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Matter of conscience

Neuzina,_Catholic_ChurchCatholics at an alarming rate are ignoring Church teaching, Scripture when making their decisions

As Catholics, we hear over and over again — especially during an election year — that we have to vote our conscience. Unfortunately, according to a new and extensive survey, even Catholics who say they pray daily, attend Mass at least once a week and “consult their conscience,” it appears they have no idea what “voting one’s conscience” means — or what conscience itself means.

The responses — along with the percentages of Catholics inadvertently admitting their lack of conscience-based catechesis — in the Pew Research Center’s Religion in Everyday Life report are alarming. This is especially crucial in an important and tumultuous election year with so much at stake. Core teachings such as marriage, family and life issues are increasingly under attack. And since we should always be following the proper steps in forming our conscience (not only when elections roll around), the results are obviously chilling.

Pew based the results primarily on a survey of nearly 3,300 participants and found that practicing Catholics are not very likely to consult Church teaching or Scripture, or turn to guidance from the pope and other Church leaders, when making important moral decisions. But they still believe they are “consulting their conscience.” They also express confidence in the way they make decisions. Heaven help us.

From the survey: “Three-quarters of U.S. Catholics (73 percent) say they look to their own conscience ‘a great deal’ for guidance on difficult moral questions. Far fewer Catholics say they rely a great deal on the Catholic Church’s teachings (21 percent), the Bible (15 percent) or the pope (11 percent) … .”

“Catholics who are highly religious are more likely than less religious Catholics to turn to Church teachings, the Bible or the pope for guidance on difficult moral questions. Still, far fewer highly religious Catholics say they rely a great deal on any of these three sources for guidance on tough moral questions than say they rely on their own conscience,” the Pew Center researchers stated.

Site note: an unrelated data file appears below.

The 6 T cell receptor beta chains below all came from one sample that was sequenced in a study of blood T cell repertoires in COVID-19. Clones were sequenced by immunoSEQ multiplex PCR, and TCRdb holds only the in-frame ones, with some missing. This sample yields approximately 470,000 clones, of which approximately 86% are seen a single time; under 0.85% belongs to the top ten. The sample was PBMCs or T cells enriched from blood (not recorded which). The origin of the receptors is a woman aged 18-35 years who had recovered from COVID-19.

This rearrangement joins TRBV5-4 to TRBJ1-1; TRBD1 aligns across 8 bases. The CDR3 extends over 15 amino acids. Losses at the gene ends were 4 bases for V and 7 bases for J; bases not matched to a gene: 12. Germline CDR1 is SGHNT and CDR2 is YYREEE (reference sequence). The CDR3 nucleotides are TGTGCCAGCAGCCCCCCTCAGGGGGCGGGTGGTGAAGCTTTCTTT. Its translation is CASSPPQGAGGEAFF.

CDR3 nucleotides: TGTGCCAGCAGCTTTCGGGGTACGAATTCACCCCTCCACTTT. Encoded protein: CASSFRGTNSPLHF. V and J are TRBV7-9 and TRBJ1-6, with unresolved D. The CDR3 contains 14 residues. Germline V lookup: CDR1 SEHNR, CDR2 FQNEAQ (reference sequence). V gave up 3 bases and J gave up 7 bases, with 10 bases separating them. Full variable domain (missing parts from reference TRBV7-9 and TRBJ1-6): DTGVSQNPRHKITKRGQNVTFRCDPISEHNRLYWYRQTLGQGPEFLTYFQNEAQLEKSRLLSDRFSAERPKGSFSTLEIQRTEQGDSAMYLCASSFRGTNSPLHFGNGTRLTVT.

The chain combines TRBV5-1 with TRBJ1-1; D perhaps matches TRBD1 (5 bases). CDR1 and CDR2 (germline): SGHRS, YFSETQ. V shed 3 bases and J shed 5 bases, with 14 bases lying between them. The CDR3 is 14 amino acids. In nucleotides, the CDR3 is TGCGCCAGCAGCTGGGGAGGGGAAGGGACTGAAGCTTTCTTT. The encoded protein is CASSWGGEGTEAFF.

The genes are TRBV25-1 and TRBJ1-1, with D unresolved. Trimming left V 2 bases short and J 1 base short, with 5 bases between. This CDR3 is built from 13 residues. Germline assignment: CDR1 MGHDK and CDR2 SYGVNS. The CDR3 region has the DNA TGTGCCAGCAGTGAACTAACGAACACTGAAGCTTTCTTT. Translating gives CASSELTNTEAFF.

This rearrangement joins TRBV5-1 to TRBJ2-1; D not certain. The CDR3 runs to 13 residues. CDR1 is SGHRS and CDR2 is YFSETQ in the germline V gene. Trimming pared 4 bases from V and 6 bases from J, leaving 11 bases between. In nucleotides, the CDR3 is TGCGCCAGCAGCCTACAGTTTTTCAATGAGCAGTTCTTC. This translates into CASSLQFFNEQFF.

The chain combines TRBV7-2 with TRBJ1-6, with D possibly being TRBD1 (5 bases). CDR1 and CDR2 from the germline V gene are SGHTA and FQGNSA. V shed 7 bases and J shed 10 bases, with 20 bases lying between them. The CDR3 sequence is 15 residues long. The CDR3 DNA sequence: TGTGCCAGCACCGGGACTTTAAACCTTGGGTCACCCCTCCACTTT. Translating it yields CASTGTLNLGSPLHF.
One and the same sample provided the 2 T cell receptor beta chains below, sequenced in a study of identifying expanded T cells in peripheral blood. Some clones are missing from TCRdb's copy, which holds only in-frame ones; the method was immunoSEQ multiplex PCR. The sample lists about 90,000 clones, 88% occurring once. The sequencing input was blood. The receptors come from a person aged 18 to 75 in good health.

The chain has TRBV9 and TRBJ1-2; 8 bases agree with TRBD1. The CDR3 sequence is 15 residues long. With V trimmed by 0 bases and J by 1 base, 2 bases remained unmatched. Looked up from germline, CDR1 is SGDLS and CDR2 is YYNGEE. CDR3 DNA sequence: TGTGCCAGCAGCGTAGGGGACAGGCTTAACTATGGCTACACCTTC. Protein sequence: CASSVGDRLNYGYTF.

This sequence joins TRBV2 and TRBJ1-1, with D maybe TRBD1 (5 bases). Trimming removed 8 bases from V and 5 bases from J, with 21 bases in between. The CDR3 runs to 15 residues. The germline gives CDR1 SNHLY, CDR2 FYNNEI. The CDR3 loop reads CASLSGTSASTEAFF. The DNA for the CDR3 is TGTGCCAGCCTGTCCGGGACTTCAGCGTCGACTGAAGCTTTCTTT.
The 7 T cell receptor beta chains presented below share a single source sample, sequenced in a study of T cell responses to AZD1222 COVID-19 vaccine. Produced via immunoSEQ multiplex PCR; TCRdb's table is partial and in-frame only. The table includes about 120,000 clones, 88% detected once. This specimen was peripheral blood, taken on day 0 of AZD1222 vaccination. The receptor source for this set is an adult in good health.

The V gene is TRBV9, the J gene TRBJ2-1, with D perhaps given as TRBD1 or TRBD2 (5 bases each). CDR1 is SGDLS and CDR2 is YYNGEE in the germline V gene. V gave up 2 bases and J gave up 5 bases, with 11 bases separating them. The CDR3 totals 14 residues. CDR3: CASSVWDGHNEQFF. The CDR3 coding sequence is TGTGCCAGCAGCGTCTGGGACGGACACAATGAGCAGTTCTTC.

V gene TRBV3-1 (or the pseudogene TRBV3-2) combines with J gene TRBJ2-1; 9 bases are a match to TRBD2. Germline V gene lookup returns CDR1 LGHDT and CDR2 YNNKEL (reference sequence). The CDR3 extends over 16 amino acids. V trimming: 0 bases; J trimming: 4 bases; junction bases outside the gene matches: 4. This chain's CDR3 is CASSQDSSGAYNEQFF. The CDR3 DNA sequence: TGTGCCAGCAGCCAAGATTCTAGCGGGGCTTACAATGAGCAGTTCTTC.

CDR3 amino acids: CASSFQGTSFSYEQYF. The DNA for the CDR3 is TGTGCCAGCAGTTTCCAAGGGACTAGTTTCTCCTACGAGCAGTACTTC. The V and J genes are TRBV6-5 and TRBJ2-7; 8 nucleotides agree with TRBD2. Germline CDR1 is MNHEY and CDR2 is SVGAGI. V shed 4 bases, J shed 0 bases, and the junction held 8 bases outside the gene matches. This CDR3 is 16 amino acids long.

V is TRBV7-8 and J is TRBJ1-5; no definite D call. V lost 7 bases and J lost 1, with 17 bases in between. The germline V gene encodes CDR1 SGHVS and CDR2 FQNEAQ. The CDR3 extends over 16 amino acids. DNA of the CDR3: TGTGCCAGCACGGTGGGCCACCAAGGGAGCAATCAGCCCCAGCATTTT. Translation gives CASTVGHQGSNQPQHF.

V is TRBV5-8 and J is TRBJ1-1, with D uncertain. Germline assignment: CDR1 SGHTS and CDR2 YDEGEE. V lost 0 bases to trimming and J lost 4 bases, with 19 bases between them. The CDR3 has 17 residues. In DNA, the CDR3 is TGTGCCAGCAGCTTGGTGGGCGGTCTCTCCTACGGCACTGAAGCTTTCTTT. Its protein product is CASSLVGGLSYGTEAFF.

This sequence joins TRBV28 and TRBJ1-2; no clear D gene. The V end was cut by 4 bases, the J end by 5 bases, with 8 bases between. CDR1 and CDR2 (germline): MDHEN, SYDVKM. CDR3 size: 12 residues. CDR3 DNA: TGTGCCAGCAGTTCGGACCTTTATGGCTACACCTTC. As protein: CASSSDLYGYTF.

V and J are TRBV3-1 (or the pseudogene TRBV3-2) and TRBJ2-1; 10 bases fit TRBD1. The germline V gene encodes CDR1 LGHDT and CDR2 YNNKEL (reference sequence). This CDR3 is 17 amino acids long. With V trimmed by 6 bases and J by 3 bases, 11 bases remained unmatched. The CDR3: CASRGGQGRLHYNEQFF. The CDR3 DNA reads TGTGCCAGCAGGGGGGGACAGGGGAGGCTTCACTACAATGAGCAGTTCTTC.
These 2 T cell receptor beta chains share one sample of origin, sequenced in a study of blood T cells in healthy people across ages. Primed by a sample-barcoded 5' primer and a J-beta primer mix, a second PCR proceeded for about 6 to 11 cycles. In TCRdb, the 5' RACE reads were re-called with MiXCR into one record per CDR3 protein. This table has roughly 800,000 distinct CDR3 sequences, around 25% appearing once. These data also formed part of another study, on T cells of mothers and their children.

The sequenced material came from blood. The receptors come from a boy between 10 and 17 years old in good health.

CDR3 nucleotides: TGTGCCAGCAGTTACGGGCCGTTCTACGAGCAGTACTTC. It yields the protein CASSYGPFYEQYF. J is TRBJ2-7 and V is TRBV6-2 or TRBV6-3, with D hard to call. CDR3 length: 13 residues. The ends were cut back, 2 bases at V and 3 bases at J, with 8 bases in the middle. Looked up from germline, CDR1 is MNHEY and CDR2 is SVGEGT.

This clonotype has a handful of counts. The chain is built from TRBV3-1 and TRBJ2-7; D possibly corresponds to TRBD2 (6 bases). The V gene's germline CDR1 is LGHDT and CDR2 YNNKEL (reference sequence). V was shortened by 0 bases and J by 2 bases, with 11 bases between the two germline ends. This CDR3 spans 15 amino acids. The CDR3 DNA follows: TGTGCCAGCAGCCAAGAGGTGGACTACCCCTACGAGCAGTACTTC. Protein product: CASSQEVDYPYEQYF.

Did you catch that last sentence concerning highly religious Catholics, defined as those who go to Mass every week and pray on a regular basis? They think they’re just fine talking to friends and family, reading a few articles, watching a few news programs and then making up their minds on whatever moral dilemma they’re facing. But if they’re not consulting Scripture and the Church, what are they using for their moral compass? While the Church encourages dialogue with others when it comes to forming your conscience, it is clear that it hardly ends there, according to the Catechism of the Catholic Church.

“In the formation of conscience, the Word of God is the light for our path, we must assimilate it in faith and prayer and put it into practice. … We are assisted by the gifts of the Holy Spirit, aided by the witness or advice of others and guided by the authoritative teaching of the Church” (No. 1785).

The Catholic dictionary also says what conscience really is and isn’t:

“The judgment of the practical intellect deciding, from general principles of faith and reason, the goodness or badness of a way of acting that a person now faces.”

It is an operation of the intellect and not of the feelings or even of the will. An action is right or wrong because of objective principles to which the mind must subscribe, not because a person subjectively feels that way or because his will wants it that way.

It looks like we have a very big problem and a lot of work to do heading into the presidential election — and beyond.

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